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In her debut collection, poet Susan Cobin conjures cock-eyed mirror worlds that reflect what our own might better be
Some poets describe the world; others imagine worlds of words into being, cock-eyed mirrors that often reveal more than mere “reality.” In her first collection (after many years of honing her craft), what poet Susan Cobin has chosen is the latter course, with delightful results, as in her title poem where she invites us to remember each of us is but “a puffy bird on a simple planet.” Asking why people avoid the rain, she observes “It’s as though / they are afraid / of what their own / bodies are filled with. // Stick a camellia / in that man’s / mouth and he’s useful / as a vase.” In “The Gardener and the Wife” she pulls back the curtain on the act of such poetic creation, opening with a titillating scene of “The rough gardener / with the thorny hands” who “wants my wife / to undo the neat row / of pearly buttons” – except, as she admits a stanza or so later, “I’ve imagined this / gardener, and I don’t / have a wife.” She invites us to do likewise: “You and I will create / a gardener and a wife. / In daylight they’ll dance / without their shoes / or pale combs. / They’ll whisper so softly / we’ll almost hear / their names.” But just as we succumb to the magic of such imagination, in the end, like a tossed stone breaking the illusory reflection of still water, she jerks us back into the real world with its Holocaust of “the souls of six million / that rise // in the curling smoke of an extinguished / candle.” What you choose, then – what we are called upon to choose – is to imagine a better world into being on this “simple planet.”
Poetry. Jewish Studies.
”Susan Cobin’s first book of poems is packed with delights. The poems’ verve and swerve of language is its own pleasure, but she also subtly rocks the heart in the poems of loss and love. I especially admire the second of the book’s five sections, the Man poems. These slender poems, with lines averaging between two and six syllables, lead the reader into assumptions and break expectations in their breathtaking line breaks. Cobin takes W.C. Williams’ concept of “no ideas but in things” to the next level. In “The Man Who Loves Clouds,” for instance, the closely observed details in the poem, like “clouds… faceless in streaking sunlight” and “an orange poppy that closes at night,” wake me up to the tiny surprises of daily life. Treat yourself to these delights. We have never needed them more.” — Marcia L. Hurlow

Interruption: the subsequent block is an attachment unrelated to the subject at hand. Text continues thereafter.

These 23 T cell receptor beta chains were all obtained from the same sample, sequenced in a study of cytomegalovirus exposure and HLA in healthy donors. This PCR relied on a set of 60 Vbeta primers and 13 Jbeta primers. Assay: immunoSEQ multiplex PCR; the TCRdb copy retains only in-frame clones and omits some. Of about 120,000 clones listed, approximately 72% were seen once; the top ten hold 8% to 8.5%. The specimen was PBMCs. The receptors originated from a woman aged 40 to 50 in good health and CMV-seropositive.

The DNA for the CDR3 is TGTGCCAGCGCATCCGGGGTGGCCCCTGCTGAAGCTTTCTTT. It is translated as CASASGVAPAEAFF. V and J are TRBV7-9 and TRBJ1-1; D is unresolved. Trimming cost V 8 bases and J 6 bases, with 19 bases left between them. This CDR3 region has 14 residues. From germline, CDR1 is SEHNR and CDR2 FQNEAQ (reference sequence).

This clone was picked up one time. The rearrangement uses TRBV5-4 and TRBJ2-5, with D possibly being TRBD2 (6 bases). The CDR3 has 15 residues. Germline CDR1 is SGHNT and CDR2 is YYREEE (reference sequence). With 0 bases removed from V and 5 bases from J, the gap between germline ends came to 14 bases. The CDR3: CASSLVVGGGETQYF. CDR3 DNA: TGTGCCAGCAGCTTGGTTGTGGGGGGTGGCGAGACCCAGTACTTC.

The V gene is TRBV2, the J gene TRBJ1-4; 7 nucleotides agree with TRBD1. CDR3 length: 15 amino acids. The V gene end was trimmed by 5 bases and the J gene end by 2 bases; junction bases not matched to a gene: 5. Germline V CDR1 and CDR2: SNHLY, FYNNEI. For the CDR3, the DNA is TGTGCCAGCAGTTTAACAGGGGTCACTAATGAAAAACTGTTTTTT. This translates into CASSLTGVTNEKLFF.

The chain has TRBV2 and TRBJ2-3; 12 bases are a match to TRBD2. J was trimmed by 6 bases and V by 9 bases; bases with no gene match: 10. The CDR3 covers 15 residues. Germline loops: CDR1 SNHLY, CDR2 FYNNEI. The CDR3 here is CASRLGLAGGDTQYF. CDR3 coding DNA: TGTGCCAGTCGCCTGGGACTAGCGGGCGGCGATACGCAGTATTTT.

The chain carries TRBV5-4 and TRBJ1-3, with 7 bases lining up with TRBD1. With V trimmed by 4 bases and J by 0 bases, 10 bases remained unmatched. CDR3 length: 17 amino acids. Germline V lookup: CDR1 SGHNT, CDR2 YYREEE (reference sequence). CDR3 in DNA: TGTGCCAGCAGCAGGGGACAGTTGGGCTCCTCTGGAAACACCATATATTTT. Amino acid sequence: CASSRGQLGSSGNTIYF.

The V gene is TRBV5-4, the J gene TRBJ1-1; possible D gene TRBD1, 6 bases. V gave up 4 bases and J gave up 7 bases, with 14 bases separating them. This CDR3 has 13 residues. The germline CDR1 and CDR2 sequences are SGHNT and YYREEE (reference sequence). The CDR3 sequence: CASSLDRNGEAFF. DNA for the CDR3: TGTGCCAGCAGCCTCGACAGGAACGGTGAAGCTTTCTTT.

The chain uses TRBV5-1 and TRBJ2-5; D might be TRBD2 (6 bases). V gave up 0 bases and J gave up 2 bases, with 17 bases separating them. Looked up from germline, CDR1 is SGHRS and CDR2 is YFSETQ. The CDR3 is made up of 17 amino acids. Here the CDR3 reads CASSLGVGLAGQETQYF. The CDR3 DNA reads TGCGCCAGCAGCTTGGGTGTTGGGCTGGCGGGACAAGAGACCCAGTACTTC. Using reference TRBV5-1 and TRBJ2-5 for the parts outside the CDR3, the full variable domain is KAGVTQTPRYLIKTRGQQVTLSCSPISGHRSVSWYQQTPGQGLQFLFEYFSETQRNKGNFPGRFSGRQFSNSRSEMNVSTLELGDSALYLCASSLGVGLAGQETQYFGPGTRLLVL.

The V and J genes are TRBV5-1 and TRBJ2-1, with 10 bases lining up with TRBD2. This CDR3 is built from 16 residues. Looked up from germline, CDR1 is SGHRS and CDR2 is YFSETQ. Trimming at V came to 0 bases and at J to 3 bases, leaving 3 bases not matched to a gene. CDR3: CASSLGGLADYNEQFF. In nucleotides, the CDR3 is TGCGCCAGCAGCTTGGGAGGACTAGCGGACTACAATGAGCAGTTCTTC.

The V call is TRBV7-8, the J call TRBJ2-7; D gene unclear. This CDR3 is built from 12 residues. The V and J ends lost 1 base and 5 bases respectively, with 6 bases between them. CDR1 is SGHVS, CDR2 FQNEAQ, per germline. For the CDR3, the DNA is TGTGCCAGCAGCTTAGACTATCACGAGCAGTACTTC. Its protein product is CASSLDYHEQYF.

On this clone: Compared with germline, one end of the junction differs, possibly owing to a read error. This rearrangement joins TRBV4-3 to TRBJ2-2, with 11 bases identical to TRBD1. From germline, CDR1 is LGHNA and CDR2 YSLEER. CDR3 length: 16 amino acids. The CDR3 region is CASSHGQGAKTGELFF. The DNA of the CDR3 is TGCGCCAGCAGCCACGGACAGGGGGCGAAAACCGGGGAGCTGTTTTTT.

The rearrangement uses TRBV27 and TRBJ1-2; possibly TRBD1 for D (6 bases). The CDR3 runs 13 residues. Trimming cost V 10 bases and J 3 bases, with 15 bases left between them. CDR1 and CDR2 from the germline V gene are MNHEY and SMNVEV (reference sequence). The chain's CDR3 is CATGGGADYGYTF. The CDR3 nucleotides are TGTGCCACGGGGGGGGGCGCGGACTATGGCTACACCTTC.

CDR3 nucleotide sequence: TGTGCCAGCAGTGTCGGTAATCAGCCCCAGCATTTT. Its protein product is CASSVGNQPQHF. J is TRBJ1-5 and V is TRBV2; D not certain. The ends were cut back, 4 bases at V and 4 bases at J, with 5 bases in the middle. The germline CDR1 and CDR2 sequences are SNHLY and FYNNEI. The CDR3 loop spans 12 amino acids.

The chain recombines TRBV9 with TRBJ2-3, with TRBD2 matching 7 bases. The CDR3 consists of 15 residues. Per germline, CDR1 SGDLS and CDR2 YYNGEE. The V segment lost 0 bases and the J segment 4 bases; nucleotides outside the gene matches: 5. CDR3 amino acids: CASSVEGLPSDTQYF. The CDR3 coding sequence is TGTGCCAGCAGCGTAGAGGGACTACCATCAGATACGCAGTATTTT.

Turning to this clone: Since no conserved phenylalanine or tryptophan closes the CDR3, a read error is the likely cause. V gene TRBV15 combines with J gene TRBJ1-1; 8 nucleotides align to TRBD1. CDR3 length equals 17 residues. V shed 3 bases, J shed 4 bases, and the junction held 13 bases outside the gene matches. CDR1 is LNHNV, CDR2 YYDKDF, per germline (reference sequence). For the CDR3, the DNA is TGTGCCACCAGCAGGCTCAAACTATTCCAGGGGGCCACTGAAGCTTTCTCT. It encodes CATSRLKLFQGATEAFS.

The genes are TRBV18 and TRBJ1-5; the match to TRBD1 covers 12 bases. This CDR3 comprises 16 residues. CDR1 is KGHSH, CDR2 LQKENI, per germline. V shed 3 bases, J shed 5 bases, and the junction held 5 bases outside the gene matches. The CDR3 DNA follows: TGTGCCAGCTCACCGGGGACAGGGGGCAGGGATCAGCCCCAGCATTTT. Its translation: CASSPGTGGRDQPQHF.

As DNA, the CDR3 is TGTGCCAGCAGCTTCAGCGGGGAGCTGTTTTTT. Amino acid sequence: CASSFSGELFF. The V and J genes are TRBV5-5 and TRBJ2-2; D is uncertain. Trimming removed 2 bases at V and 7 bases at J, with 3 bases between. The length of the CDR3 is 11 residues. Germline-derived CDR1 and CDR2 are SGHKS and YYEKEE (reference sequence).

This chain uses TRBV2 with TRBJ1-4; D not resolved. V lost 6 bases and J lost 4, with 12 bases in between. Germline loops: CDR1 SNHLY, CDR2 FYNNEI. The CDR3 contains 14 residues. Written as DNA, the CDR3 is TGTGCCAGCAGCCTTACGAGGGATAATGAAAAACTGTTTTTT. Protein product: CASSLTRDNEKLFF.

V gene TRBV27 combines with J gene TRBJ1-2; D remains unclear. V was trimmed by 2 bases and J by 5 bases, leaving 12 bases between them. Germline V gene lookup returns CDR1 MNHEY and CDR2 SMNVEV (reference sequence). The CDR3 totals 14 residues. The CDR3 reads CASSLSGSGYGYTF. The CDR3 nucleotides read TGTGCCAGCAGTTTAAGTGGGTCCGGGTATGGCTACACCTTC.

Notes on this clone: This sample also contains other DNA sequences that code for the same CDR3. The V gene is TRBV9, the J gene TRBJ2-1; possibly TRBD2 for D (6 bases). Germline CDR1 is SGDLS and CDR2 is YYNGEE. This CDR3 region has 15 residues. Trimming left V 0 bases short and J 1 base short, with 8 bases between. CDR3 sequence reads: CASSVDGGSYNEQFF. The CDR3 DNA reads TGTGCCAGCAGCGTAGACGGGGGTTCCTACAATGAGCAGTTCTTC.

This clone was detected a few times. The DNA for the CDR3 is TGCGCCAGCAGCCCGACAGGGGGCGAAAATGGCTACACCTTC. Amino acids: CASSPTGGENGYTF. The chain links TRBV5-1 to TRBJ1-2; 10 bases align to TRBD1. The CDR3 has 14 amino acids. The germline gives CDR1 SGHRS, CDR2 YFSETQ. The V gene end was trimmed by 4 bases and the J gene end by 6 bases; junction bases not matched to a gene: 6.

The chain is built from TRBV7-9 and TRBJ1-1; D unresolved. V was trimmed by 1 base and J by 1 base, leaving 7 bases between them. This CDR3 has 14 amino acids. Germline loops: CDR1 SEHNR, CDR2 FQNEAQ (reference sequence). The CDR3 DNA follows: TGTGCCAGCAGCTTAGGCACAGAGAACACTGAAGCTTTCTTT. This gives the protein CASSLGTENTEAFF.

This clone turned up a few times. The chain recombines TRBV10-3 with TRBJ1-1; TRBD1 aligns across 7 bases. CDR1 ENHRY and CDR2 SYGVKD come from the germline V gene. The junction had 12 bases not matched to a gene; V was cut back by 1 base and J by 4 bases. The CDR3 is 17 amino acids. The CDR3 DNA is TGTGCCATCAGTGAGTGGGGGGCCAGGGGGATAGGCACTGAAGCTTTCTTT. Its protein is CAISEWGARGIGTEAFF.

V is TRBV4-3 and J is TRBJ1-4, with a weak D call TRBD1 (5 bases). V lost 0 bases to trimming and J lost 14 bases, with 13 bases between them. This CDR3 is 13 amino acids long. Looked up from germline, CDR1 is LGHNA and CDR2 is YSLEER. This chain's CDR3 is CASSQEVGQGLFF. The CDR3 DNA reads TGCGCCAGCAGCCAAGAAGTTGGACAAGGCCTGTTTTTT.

”Susan Cobin makes use of careful language and daring line breaks to push the familiar into new meaning. Such action often tightens the lens of observation into stark realizations. Her sensibilities seem to be alive to the breath and nuance in every moment. The narrative flow is often wild, lucid, yet always in search of the light. With precise language, Cobin shows how even the unlikely, the unexpected, and the improbable, can enliven our days. I’ve admired her work for decades—WHAT YOU CHOOSE, her first collection, is long overdue, and welcome, very welcome.” — Rodger Moody
“All good art defeats the predictable,” Eliot told us over a century ago, and Susan Cobin’s new book of poetry exemplifies the famous poet’s dictum. Her poems include sloppy green jello, power-hungry turtles, “fish jumping like sparks in the darkness,” the death of a good friend (“Death is Like an Avocado”), with unpredictable stops in between. Nature and natural elements are pervasive in this collection, which sometimes conjures the humorous surreal: “... a man may be / planted in the garden his toes / stubby radishes.” Her poems are generally short-lined, punctuation-free—the prosody of much of Robert Creeley—but the unrestrained imagination throughout is Susan Cobin’s happy contribution to American poetry.” — Jeff Worley
WHAT YOU CHOOSE is Susan Cobin's first collection of poetry. Her poems have appeared in many journals, including The Malahat Review, Kayak, Poetry East, Permafrost, Cimarron Review, Chariton Review, Spectrum, and Michigan Quarterly Review. Her poem "I Keep a Rock" was a finalist for the 2017 Anna Davidson Rosenberg Award. She received a BA in Spanish from UC Santa Barbara and an MFA in creative writing from the University of Oregon. Originally from Los Angeles, she lives in Lexington, Kentucky.